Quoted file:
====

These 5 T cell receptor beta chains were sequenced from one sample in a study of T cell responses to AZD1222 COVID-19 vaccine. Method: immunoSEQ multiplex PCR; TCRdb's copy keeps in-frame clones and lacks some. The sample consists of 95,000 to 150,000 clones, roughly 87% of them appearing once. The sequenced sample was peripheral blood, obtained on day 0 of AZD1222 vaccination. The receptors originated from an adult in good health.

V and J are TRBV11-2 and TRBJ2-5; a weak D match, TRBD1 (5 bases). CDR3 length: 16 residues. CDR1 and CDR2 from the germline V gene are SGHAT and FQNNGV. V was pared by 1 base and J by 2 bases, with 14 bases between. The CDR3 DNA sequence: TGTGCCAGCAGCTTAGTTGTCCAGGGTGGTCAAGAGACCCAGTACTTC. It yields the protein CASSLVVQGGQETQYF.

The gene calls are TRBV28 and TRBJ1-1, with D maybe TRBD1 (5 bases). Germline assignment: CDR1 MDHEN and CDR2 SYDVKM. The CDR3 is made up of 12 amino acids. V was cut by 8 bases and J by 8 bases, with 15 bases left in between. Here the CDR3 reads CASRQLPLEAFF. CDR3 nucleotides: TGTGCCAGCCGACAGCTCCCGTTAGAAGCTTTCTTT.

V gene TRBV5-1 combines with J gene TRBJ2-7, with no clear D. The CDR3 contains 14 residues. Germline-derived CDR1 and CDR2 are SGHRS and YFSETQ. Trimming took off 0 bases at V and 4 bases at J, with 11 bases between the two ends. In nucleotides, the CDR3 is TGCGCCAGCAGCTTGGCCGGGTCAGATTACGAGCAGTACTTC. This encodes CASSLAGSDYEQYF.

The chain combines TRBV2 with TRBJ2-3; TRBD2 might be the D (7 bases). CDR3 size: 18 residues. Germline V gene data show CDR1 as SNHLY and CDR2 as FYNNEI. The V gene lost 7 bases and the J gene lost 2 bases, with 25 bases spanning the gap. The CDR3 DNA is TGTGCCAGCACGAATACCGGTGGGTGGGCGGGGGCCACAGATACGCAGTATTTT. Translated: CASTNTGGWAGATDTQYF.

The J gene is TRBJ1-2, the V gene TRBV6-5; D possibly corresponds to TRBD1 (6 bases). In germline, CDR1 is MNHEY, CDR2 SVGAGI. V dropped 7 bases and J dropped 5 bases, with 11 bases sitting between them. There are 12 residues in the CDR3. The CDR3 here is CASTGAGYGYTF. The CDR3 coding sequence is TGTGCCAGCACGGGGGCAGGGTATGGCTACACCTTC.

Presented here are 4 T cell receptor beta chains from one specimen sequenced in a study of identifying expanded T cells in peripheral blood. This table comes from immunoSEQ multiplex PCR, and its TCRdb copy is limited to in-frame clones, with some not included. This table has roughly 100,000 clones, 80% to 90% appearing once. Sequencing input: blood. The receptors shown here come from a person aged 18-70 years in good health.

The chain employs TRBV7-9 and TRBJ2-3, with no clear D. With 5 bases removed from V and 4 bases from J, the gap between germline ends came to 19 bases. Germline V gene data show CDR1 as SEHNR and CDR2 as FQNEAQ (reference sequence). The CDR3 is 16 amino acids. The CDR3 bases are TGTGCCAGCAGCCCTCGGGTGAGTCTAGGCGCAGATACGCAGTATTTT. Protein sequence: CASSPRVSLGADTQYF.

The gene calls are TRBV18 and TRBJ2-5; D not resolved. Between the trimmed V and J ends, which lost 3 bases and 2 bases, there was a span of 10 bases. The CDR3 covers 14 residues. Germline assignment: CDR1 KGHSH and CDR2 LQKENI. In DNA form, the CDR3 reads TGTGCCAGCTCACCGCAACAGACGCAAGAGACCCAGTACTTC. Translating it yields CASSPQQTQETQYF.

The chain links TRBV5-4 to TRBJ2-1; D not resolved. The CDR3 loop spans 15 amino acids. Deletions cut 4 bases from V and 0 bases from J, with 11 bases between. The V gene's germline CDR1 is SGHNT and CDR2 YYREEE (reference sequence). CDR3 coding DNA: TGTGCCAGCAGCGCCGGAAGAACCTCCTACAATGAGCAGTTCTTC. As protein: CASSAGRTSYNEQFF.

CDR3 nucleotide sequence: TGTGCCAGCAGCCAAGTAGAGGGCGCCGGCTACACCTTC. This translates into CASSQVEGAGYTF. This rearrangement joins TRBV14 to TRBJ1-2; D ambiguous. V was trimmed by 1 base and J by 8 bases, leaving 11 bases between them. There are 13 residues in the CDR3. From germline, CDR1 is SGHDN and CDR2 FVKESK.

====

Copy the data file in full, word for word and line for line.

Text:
These 5 T cell receptor beta chains were sequenced from one sample in a study of T cell responses to AZD1222 COVID-19 vaccine. Method: immunoSEQ multiplex PCR; TCRdb's copy keeps in-frame clones and lacks some. The sample consists of 95,000 to 150,000 clones, roughly 87% of them appearing once. The sequenced sample was peripheral blood, obtained on day 0 of AZD1222 vaccination. The receptors originated from an adult in good health.

V and J are TRBV11-2 and TRBJ2-5; a weak D match, TRBD1 (5 bases). CDR3 length: 16 residues. CDR1 and CDR2 from the germline V gene are SGHAT and FQNNGV. V was pared by 1 base and J by 2 bases, with 14 bases between. The CDR3 DNA sequence: TGTGCCAGCAGCTTAGTTGTCCAGGGTGGTCAAGAGACCCAGTACTTC. It yields the protein CASSLVVQGGQETQYF.

The gene calls are TRBV28 and TRBJ1-1, with D maybe TRBD1 (5 bases). Germline assignment: CDR1 MDHEN and CDR2 SYDVKM. The CDR3 is made up of 12 amino acids. V was cut by 8 bases and J by 8 bases, with 15 bases left in between. Here the CDR3 reads CASRQLPLEAFF. CDR3 nucleotides: TGTGCCAGCCGACAGCTCCCGTTAGAAGCTTTCTTT.

V gene TRBV5-1 combines with J gene TRBJ2-7, with no clear D. The CDR3 contains 14 residues. Germline-derived CDR1 and CDR2 are SGHRS and YFSETQ. Trimming took off 0 bases at V and 4 bases at J, with 11 bases between the two ends. In nucleotides, the CDR3 is TGCGCCAGCAGCTTGGCCGGGTCAGATTACGAGCAGTACTTC. This encodes CASSLAGSDYEQYF.

The chain combines TRBV2 with TRBJ2-3; TRBD2 might be the D (7 bases). CDR3 size: 18 residues. Germline V gene data show CDR1 as SNHLY and CDR2 as FYNNEI. The V gene lost 7 bases and the J gene lost 2 bases, with 25 bases spanning the gap. The CDR3 DNA is TGTGCCAGCACGAATACCGGTGGGTGGGCGGGGGCCACAGATACGCAGTATTTT. Translated: CASTNTGGWAGATDTQYF.

The J gene is TRBJ1-2, the V gene TRBV6-5; D possibly corresponds to TRBD1 (6 bases). In germline, CDR1 is MNHEY, CDR2 SVGAGI. V dropped 7 bases and J dropped 5 bases, with 11 bases sitting between them. There are 12 residues in the CDR3. The CDR3 here is CASTGAGYGYTF. The CDR3 coding sequence is TGTGCCAGCACGGGGGCAGGGTATGGCTACACCTTC.

Presented here are 4 T cell receptor beta chains from one specimen sequenced in a study of identifying expanded T cells in peripheral blood. This table comes from immunoSEQ multiplex PCR, and its TCRdb copy is limited to in-frame clones, with some not included. This table has roughly 100,000 clones, 80% to 90% appearing once. Sequencing input: blood. The receptors shown here come from a person aged 18-70 years in good health.

The chain employs TRBV7-9 and TRBJ2-3, with no clear D. With 5 bases removed from V and 4 bases from J, the gap between germline ends came to 19 bases. Germline V gene data show CDR1 as SEHNR and CDR2 as FQNEAQ (reference sequence). The CDR3 is 16 amino acids. The CDR3 bases are TGTGCCAGCAGCCCTCGGGTGAGTCTAGGCGCAGATACGCAGTATTTT. Protein sequence: CASSPRVSLGADTQYF.

The gene calls are TRBV18 and TRBJ2-5; D not resolved. Between the trimmed V and J ends, which lost 3 bases and 2 bases, there was a span of 10 bases. The CDR3 covers 14 residues. Germline assignment: CDR1 KGHSH and CDR2 LQKENI. In DNA form, the CDR3 reads TGTGCCAGCTCACCGCAACAGACGCAAGAGACCCAGTACTTC. Translating it yields CASSPQQTQETQYF.

The chain links TRBV5-4 to TRBJ2-1; D not resolved. The CDR3 loop spans 15 amino acids. Deletions cut 4 bases from V and 0 bases from J, with 11 bases between. The V gene's germline CDR1 is SGHNT and CDR2 YYREEE (reference sequence). CDR3 coding DNA: TGTGCCAGCAGCGCCGGAAGAACCTCCTACAATGAGCAGTTCTTC. As protein: CASSAGRTSYNEQFF.

CDR3 nucleotide sequence: TGTGCCAGCAGCCAAGTAGAGGGCGCCGGCTACACCTTC. This translates into CASSQVEGAGYTF. This rearrangement joins TRBV14 to TRBJ1-2; D ambiguous. V was trimmed by 1 base and J by 8 bases, leaving 11 bases between them. There are 13 residues in the CDR3. From germline, CDR1 is SGHDN and CDR2 FVKESK.